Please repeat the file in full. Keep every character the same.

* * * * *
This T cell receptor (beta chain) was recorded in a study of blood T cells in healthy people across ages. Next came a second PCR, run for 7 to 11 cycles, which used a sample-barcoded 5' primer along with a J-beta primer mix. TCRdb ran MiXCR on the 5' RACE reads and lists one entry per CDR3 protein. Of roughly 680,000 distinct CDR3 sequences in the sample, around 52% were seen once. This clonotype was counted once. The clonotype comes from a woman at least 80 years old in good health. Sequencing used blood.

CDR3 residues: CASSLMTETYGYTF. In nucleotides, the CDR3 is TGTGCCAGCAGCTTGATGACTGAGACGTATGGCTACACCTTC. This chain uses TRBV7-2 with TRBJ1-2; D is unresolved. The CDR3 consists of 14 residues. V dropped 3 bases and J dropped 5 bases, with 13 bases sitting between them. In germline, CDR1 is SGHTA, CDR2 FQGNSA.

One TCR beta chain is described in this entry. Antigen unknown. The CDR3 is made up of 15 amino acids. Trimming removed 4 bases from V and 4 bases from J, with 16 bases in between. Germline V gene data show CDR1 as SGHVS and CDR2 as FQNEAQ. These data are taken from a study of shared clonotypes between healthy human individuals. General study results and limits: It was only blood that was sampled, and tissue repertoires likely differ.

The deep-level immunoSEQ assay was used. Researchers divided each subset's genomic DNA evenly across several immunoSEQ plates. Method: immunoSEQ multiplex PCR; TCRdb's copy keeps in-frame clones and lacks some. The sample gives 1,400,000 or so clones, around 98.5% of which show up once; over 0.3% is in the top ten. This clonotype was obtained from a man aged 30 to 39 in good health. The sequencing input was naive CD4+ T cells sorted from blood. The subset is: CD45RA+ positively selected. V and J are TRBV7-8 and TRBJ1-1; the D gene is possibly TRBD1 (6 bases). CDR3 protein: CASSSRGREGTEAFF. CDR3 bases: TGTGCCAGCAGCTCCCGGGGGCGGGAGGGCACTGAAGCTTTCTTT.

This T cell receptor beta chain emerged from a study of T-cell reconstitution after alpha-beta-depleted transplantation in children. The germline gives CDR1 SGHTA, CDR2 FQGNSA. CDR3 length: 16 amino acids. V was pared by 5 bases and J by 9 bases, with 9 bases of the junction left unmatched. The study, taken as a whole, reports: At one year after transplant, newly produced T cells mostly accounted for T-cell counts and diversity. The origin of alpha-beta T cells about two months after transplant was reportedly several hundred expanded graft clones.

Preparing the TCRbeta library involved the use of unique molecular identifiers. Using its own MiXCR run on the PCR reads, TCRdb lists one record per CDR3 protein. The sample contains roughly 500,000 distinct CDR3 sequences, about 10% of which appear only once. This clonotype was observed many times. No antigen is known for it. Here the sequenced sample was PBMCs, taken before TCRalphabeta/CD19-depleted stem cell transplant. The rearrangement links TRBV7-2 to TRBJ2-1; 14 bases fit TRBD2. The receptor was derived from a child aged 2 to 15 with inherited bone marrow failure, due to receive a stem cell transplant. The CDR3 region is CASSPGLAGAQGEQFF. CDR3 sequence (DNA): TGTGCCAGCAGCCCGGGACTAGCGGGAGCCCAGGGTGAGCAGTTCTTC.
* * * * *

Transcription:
This T cell receptor (beta chain) was recorded in a study of blood T cells in healthy people across ages. Next came a second PCR, run for 7 to 11 cycles, which used a sample-barcoded 5' primer along with a J-beta primer mix. TCRdb ran MiXCR on the 5' RACE reads and lists one entry per CDR3 protein. Of roughly 680,000 distinct CDR3 sequences in the sample, around 52% were seen once. This clonotype was counted once. The clonotype comes from a woman at least 80 years old in good health. Sequencing used blood.

CDR3 residues: CASSLMTETYGYTF. In nucleotides, the CDR3 is TGTGCCAGCAGCTTGATGACTGAGACGTATGGCTACACCTTC. This chain uses TRBV7-2 with TRBJ1-2; D is unresolved. The CDR3 consists of 14 residues. V dropped 3 bases and J dropped 5 bases, with 13 bases sitting between them. In germline, CDR1 is SGHTA, CDR2 FQGNSA.

One TCR beta chain is described in this entry. Antigen unknown. The CDR3 is made up of 15 amino acids. Trimming removed 4 bases from V and 4 bases from J, with 16 bases in between. Germline V gene data show CDR1 as SGHVS and CDR2 as FQNEAQ. These data are taken from a study of shared clonotypes between healthy human individuals. General study results and limits: It was only blood that was sampled, and tissue repertoires likely differ.

The deep-level immunoSEQ assay was used. Researchers divided each subset's genomic DNA evenly across several immunoSEQ plates. Method: immunoSEQ multiplex PCR; TCRdb's copy keeps in-frame clones and lacks some. The sample gives 1,400,000 or so clones, around 98.5% of which show up once; over 0.3% is in the top ten. This clonotype was obtained from a man aged 30 to 39 in good health. The sequencing input was naive CD4+ T cells sorted from blood. The subset is: CD45RA+ positively selected. V and J are TRBV7-8 and TRBJ1-1; the D gene is possibly TRBD1 (6 bases). CDR3 protein: CASSSRGREGTEAFF. CDR3 bases: TGTGCCAGCAGCTCCCGGGGGCGGGAGGGCACTGAAGCTTTCTTT.

This T cell receptor beta chain emerged from a study of T-cell reconstitution after alpha-beta-depleted transplantation in children. The germline gives CDR1 SGHTA, CDR2 FQGNSA. CDR3 length: 16 amino acids. V was pared by 5 bases and J by 9 bases, with 9 bases of the junction left unmatched. The study, taken as a whole, reports: At one year after transplant, newly produced T cells mostly accounted for T-cell counts and diversity. The origin of alpha-beta T cells about two months after transplant was reportedly several hundred expanded graft clones.

Preparing the TCRbeta library involved the use of unique molecular identifiers. Using its own MiXCR run on the PCR reads, TCRdb lists one record per CDR3 protein. The sample contains roughly 500,000 distinct CDR3 sequences, about 10% of which appear only once. This clonotype was observed many times. No antigen is known for it. Here the sequenced sample was PBMCs, taken before TCRalphabeta/CD19-depleted stem cell transplant. The rearrangement links TRBV7-2 to TRBJ2-1; 14 bases fit TRBD2. The receptor was derived from a child aged 2 to 15 with inherited bone marrow failure, due to receive a stem cell transplant. The CDR3 region is CASSPGLAGAQGEQFF. CDR3 sequence (DNA): TGTGCCAGCAGCCCGGGACTAGCGGGAGCCCAGGGTGAGCAGTTCTTC.